Jersey Blitz Nottingham at Meadow Lane
Not since home and away fixtures were introduced to the
league structure twenty years ago have Nottingham won their opening
After all the hard work that earned wins in their first two,
there was high expectation of a history-making afternoon at Meadow
Sadly it was a shocking case of 'back down to earth with a bump'
as the Green and Whites were out-fought and out-played by a decent,
streetwise Jersey side who re-wrote their own record books, their
39-12 win representing their biggest margin of victory since
promotion to the Championship.
The defensive resolve which had seen Nottingham shut out
Plymouth Albion, even when reduced to fourteen men, just a week
earlier was rarely in evidence as they struggled to contain the
In attack their driving game made little impact, and they never
looked like breaking down the Jersey defence.
The tone for the afternoon was set as early as the second
minute. When full back Tommy Bell took a pass just inside the home
half there didn't seem any immediate danger, with at least three
defenders ahead of him. One sidestep later he was racing for the
corner leaving a couple of would-be tacklers in his wake as he
crossed to open the scoring, before adding the conversion on his
That was certainly alarming, but when he repeated it fifteen
minutes later following a kick ahead the silence in the Pavis stand
In between those tries a couple of penalties from Will Maisey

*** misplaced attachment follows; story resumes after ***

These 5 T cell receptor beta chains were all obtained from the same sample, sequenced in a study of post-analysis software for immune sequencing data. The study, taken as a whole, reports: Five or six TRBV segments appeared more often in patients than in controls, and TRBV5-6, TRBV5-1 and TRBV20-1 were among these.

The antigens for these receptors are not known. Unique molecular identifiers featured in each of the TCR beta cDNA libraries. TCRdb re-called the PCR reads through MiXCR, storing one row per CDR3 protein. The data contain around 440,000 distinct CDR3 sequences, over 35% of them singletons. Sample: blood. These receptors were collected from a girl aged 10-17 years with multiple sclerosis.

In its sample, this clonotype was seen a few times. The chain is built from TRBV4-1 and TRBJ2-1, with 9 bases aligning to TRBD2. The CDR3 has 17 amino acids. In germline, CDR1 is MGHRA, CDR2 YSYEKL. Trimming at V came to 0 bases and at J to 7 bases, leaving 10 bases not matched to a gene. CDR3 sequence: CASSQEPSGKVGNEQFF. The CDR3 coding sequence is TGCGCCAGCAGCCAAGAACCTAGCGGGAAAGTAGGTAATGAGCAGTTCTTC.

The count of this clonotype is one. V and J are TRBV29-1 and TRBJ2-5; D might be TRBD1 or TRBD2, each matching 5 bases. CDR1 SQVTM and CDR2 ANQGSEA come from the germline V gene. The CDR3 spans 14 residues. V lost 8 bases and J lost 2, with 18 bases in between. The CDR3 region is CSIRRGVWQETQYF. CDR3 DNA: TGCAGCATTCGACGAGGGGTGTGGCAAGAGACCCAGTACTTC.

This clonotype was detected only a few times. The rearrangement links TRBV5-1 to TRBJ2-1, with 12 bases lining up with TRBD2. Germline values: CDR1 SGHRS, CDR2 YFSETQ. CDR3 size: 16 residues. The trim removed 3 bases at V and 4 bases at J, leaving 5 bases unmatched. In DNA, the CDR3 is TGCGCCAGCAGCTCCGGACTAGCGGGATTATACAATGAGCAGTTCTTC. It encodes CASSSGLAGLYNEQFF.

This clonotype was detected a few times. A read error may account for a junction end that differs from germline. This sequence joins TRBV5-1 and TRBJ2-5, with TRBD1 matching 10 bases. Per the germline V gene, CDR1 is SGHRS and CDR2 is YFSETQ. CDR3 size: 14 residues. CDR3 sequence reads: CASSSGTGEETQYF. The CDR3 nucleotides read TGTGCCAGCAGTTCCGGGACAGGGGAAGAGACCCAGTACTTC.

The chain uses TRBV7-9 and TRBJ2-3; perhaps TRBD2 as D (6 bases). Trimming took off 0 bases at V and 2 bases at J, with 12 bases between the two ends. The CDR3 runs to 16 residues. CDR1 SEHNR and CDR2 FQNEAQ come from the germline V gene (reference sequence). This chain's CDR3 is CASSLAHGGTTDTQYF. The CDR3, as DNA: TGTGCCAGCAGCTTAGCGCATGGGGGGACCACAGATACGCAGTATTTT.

had brought the Green and Whites back to within a point, but as
centre Drew Locke then cut in from the left for a soft try it was
clear that a long afternoon was in prospect.
The nearest Nottingham came to any kind of chance came from a
close range lineout, but Jersey held the drive and the home side
had to be content with another couple of penalties from Maisey to
go in at half time trailing 12-22, with Bell having added a penalty
in the closing couple of minutes.
If that first half had been frustrating enough, the fact that
Maisey's fourth penalty proved to be Nottingham's last score of the
game drew many a worried frown from supporters leaving the ground
forty minutes or so later.
Even Bell's second penalty a couple of minutes after the restart
didn't dampen those supporters' hopes of a fightback, particularly
as the Green and Whites finally got some momentum going to take
play up to the Jersey posts following a close range lineout.
They should have made that count, and after being penalised for
crossing were soon made to pay for not doing so as Jersey quickly
killed the game off.
Two tries in the space of less than four minutes, from winger
Mark Foster and back row man Nick Haining, and both converted by
Bell, left Nottingham trailing by 27 points as the game moved into
the final quarter.
The only further surprise was that there was no addition to that
score over the last twenty minutes, although it was the Green and
Whites who finished slightly the stronger.
Two wins from three still represents a good start for
Nottingham. But there are stronger sides in this year's
Championship than Jersey, and the ease with which they cruised to a
deserved victory has to be more than a little worrying.